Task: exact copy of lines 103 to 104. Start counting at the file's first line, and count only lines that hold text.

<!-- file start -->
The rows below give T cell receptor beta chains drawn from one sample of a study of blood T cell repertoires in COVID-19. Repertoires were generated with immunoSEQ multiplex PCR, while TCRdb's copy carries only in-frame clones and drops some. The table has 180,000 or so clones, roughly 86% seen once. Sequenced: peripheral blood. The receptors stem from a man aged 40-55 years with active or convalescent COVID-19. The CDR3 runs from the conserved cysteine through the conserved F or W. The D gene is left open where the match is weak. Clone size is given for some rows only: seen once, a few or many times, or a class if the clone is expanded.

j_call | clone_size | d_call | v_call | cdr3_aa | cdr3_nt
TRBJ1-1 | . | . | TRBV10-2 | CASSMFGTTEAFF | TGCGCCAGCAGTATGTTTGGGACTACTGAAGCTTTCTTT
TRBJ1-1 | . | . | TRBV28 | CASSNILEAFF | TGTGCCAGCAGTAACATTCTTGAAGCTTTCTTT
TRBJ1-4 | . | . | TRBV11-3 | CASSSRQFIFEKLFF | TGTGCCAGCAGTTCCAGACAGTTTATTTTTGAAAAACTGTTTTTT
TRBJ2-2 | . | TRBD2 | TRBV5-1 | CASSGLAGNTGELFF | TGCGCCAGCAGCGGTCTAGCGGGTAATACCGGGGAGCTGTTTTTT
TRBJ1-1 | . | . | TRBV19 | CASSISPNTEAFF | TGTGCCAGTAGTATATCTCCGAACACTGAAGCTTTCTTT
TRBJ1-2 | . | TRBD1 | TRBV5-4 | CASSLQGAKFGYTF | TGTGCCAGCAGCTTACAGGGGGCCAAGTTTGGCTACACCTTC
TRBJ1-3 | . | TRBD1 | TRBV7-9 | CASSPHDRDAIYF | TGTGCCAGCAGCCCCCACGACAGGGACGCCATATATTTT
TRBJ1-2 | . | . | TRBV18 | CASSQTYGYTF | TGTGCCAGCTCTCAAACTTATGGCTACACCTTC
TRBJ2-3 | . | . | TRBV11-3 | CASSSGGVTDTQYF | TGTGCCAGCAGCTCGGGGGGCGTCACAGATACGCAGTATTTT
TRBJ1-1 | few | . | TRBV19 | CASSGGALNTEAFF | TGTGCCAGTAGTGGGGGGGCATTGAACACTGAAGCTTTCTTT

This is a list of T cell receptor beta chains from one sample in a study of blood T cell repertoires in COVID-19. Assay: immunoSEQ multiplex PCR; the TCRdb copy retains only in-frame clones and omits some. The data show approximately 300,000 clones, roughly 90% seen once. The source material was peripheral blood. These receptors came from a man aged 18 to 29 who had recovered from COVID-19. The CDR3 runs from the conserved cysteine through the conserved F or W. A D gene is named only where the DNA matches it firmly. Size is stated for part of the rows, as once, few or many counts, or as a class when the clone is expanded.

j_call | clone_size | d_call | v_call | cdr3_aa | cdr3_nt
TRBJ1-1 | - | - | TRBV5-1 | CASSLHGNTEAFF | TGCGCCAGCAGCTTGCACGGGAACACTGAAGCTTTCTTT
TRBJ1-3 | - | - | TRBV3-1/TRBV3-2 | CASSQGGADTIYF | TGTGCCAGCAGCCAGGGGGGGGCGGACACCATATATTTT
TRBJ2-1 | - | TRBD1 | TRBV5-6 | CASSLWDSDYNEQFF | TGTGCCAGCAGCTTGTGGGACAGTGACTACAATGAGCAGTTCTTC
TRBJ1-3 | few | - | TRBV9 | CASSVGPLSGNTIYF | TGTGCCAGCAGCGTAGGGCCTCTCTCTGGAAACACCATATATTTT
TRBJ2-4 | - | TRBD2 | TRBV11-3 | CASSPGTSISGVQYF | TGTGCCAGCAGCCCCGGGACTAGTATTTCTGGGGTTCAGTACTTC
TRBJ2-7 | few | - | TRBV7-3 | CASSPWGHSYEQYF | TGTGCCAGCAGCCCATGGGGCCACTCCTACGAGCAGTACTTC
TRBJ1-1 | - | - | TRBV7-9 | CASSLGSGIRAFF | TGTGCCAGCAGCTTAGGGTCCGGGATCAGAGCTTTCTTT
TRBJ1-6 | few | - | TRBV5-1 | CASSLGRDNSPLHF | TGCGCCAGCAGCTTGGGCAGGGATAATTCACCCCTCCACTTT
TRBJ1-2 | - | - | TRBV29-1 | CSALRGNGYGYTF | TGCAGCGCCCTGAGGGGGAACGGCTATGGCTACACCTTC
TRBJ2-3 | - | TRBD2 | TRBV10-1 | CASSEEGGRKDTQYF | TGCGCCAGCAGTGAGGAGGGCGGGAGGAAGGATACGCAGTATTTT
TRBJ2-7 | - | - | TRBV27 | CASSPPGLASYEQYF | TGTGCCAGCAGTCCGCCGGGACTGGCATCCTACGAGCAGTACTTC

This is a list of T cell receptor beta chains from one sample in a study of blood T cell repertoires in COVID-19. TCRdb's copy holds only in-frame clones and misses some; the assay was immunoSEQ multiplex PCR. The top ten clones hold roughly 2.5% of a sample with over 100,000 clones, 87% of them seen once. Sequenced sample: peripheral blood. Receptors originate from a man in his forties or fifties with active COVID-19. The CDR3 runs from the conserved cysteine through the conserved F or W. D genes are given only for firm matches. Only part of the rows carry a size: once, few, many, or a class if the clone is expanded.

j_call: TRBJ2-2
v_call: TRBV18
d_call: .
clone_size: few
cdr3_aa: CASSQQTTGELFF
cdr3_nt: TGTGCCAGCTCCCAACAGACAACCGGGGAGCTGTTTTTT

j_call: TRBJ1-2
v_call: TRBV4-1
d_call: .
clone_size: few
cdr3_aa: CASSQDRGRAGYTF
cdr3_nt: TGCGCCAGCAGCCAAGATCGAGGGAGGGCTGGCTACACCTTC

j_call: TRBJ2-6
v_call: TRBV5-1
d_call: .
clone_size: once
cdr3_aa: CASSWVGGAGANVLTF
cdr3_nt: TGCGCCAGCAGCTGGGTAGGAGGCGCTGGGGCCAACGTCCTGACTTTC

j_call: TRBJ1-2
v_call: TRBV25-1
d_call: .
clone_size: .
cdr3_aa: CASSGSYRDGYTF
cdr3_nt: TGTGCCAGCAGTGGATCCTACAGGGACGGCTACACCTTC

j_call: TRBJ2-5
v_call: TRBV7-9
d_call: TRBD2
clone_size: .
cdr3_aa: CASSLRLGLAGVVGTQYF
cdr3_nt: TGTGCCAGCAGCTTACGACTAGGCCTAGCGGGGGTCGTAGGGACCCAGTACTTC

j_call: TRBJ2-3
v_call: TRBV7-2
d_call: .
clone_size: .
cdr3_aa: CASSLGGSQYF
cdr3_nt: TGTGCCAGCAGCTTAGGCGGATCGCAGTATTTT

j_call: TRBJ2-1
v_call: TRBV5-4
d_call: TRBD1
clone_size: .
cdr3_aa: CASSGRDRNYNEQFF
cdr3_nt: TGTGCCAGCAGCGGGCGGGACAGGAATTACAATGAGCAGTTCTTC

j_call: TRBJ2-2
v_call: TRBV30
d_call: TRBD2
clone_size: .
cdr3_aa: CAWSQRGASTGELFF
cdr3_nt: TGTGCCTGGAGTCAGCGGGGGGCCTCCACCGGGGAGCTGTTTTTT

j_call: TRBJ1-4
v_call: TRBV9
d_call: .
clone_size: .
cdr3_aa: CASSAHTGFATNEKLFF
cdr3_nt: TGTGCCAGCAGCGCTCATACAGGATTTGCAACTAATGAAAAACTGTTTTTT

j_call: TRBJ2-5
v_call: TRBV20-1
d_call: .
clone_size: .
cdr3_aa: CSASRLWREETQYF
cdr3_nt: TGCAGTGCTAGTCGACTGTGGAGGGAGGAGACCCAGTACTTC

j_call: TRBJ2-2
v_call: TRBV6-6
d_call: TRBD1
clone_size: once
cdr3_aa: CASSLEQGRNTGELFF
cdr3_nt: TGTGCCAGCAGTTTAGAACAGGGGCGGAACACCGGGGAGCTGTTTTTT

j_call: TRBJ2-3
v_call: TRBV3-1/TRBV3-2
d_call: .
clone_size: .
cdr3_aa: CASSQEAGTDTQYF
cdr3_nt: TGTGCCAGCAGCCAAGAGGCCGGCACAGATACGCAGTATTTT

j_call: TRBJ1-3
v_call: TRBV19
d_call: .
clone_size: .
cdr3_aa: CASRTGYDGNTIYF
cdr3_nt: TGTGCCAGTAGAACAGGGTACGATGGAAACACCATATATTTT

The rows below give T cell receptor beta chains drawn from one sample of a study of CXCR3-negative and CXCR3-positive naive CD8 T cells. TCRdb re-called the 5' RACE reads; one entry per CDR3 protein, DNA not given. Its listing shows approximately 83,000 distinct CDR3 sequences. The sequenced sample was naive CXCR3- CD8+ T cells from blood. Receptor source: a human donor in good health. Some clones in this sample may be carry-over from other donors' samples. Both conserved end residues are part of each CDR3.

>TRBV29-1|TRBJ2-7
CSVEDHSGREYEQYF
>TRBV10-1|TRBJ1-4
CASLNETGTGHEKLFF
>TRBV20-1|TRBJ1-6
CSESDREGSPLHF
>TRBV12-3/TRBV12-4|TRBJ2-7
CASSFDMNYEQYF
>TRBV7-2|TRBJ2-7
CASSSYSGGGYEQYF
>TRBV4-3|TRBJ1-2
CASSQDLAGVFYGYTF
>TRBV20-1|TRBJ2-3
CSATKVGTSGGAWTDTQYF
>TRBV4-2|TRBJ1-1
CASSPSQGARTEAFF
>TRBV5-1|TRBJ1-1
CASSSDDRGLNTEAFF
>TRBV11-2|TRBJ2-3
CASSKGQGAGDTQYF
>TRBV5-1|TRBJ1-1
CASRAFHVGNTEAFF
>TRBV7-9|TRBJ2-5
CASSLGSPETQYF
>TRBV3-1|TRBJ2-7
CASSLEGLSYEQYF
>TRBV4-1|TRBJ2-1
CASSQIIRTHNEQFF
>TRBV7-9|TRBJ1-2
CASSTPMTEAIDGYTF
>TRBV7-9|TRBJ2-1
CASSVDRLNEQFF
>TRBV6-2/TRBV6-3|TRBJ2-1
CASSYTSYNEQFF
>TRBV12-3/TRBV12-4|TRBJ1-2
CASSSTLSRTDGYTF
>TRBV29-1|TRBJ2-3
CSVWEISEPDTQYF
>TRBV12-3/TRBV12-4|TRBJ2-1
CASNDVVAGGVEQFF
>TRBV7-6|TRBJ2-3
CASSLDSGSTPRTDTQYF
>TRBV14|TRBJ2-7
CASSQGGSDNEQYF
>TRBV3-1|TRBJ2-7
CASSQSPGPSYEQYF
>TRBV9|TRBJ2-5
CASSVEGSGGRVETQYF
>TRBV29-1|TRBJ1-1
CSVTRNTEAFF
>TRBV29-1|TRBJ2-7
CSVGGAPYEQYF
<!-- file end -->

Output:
cdr3_aa: CASRTGYDGNTIYF
cdr3_nt: TGTGCCAGTAGAACAGGGTACGATGGAAACACCATATATTTT